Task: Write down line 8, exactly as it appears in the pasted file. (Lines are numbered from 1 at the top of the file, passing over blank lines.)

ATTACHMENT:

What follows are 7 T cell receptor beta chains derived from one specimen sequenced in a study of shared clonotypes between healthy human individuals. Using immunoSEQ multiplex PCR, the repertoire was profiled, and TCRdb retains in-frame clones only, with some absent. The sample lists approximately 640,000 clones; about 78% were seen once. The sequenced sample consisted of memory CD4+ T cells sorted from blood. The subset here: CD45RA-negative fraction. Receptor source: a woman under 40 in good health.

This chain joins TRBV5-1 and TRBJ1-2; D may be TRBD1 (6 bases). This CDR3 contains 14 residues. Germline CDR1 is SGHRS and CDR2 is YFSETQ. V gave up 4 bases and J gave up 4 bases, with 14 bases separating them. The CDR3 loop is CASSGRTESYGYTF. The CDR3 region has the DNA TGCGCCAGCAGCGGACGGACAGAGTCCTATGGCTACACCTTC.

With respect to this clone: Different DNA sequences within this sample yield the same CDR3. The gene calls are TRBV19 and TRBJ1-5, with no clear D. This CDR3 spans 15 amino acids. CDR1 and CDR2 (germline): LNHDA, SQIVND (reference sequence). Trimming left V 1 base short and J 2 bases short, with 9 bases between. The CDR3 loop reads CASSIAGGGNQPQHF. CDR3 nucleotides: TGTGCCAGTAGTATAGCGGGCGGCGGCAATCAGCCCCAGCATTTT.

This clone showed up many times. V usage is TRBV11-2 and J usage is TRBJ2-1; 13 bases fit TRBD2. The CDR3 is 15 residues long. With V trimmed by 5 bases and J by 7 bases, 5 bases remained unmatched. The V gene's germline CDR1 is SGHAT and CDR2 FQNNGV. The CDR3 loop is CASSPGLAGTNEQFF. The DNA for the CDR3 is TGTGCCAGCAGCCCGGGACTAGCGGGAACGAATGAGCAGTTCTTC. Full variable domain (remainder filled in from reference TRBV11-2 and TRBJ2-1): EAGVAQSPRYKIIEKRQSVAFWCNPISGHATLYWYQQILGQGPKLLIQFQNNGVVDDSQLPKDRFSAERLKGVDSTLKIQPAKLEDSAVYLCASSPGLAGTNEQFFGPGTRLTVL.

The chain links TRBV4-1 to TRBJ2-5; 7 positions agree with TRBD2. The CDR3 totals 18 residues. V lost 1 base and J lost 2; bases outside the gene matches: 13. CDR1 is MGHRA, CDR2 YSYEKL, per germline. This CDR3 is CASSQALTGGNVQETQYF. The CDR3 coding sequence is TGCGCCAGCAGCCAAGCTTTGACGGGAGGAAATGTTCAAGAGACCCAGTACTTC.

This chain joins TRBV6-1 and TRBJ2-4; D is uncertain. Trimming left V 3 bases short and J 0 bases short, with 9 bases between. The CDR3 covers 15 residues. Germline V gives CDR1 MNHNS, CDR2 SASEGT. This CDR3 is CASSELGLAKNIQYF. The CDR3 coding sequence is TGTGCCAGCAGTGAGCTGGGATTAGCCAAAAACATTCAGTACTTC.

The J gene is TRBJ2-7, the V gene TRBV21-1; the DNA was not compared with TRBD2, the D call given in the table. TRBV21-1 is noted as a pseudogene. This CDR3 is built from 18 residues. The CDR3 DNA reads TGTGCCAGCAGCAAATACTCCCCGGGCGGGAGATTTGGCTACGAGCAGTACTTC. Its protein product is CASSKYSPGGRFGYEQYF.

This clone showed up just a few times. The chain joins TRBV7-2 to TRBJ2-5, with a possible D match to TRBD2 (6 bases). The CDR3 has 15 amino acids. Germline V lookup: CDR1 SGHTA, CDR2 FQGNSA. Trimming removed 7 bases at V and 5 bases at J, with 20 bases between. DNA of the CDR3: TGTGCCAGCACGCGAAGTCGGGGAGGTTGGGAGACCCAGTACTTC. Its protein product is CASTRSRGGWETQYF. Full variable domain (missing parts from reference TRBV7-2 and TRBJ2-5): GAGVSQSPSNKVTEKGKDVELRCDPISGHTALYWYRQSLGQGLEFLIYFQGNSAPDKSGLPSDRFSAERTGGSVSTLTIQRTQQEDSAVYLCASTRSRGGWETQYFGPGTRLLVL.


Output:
This clone showed up just a few times. The chain joins TRBV7-2 to TRBJ2-5, with a possible D match to TRBD2 (6 bases). The CDR3 has 15 amino acids. Germline V lookup: CDR1 SGHTA, CDR2 FQGNSA. Trimming removed 7 bases at V and 5 bases at J, with 20 bases between. DNA of the CDR3: TGTGCCAGCACGCGAAGTCGGGGAGGTTGGGAGACCCAGTACTTC. Its protein product is CASTRSRGGWETQYF. Full variable domain (missing parts from reference TRBV7-2 and TRBJ2-5): GAGVSQSPSNKVTEKGKDVELRCDPISGHTALYWYRQSLGQGLEFLIYFQGNSAPDKSGLPSDRFSAERTGGSVSTLTIQRTQQEDSAVYLCASTRSRGGWETQYFGPGTRLLVL.